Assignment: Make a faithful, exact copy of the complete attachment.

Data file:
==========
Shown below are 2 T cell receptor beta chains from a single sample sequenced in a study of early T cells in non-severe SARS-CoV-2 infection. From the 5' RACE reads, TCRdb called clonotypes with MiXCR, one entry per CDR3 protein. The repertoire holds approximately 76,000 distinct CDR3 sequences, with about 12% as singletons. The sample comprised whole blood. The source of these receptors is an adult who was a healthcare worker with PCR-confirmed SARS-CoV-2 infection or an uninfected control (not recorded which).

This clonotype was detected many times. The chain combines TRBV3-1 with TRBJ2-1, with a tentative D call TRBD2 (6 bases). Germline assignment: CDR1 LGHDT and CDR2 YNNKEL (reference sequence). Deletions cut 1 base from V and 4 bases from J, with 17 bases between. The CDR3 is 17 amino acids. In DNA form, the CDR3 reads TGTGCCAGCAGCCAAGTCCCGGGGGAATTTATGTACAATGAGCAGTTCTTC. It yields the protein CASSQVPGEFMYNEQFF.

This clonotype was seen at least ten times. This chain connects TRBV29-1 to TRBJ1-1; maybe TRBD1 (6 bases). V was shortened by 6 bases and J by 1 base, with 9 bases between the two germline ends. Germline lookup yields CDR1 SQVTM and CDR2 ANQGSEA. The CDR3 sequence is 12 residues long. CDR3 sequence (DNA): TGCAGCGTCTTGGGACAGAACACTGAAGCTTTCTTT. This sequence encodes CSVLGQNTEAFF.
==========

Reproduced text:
Shown below are 2 T cell receptor beta chains from a single sample sequenced in a study of early T cells in non-severe SARS-CoV-2 infection. From the 5' RACE reads, TCRdb called clonotypes with MiXCR, one entry per CDR3 protein. The repertoire holds approximately 76,000 distinct CDR3 sequences, with about 12% as singletons. The sample comprised whole blood. The source of these receptors is an adult who was a healthcare worker with PCR-confirmed SARS-CoV-2 infection or an uninfected control (not recorded which).

This clonotype was detected many times. The chain combines TRBV3-1 with TRBJ2-1, with a tentative D call TRBD2 (6 bases). Germline assignment: CDR1 LGHDT and CDR2 YNNKEL (reference sequence). Deletions cut 1 base from V and 4 bases from J, with 17 bases between. The CDR3 is 17 amino acids. In DNA form, the CDR3 reads TGTGCCAGCAGCCAAGTCCCGGGGGAATTTATGTACAATGAGCAGTTCTTC. It yields the protein CASSQVPGEFMYNEQFF.

This clonotype was seen at least ten times. This chain connects TRBV29-1 to TRBJ1-1; maybe TRBD1 (6 bases). V was shortened by 6 bases and J by 1 base, with 9 bases between the two germline ends. Germline lookup yields CDR1 SQVTM and CDR2 ANQGSEA. The CDR3 sequence is 12 residues long. CDR3 sequence (DNA): TGCAGCGTCTTGGGACAGAACACTGAAGCTTTCTTT. This sequence encodes CSVLGQNTEAFF.